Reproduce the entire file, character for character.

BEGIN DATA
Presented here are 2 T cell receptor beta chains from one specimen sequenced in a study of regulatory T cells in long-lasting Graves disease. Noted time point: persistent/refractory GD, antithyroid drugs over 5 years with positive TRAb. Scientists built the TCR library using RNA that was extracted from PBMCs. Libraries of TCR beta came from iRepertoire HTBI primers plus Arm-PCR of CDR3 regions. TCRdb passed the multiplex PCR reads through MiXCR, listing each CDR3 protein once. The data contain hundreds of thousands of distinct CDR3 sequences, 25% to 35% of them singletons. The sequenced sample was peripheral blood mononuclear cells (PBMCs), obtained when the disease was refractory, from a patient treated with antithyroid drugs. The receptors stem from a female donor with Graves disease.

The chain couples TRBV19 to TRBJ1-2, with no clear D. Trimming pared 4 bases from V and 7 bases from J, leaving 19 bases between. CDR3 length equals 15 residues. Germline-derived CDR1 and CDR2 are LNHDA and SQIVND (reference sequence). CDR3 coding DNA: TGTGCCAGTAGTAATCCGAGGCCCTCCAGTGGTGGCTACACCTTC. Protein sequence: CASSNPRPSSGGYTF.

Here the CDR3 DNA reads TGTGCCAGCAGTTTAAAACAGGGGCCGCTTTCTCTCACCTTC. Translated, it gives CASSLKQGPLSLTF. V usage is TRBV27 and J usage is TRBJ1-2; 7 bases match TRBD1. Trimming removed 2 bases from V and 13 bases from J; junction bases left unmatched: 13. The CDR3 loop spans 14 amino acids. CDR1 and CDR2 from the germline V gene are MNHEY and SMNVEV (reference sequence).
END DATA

Presented here are 2 T cell receptor beta chains from one specimen sequenced in a study of regulatory T cells in long-lasting Graves disease. Noted time point: persistent/refractory GD, antithyroid drugs over 5 years with positive TRAb. Scientists built the TCR library using RNA that was extracted from PBMCs. Libraries of TCR beta came from iRepertoire HTBI primers plus Arm-PCR of CDR3 regions. TCRdb passed the multiplex PCR reads through MiXCR, listing each CDR3 protein once. The data contain hundreds of thousands of distinct CDR3 sequences, 25% to 35% of them singletons. The sequenced sample was peripheral blood mononuclear cells (PBMCs), obtained when the disease was refractory, from a patient treated with antithyroid drugs. The receptors stem from a female donor with Graves disease.

The chain couples TRBV19 to TRBJ1-2, with no clear D. Trimming pared 4 bases from V and 7 bases from J, leaving 19 bases between. CDR3 length equals 15 residues. Germline-derived CDR1 and CDR2 are LNHDA and SQIVND (reference sequence). CDR3 coding DNA: TGTGCCAGTAGTAATCCGAGGCCCTCCAGTGGTGGCTACACCTTC. Protein sequence: CASSNPRPSSGGYTF.

Here the CDR3 DNA reads TGTGCCAGCAGTTTAAAACAGGGGCCGCTTTCTCTCACCTTC. Translated, it gives CASSLKQGPLSLTF. V usage is TRBV27 and J usage is TRBJ1-2; 7 bases match TRBD1. Trimming removed 2 bases from V and 13 bases from J; junction bases left unmatched: 13. The CDR3 loop spans 14 amino acids. CDR1 and CDR2 from the germline V gene are MNHEY and SMNVEV (reference sequence).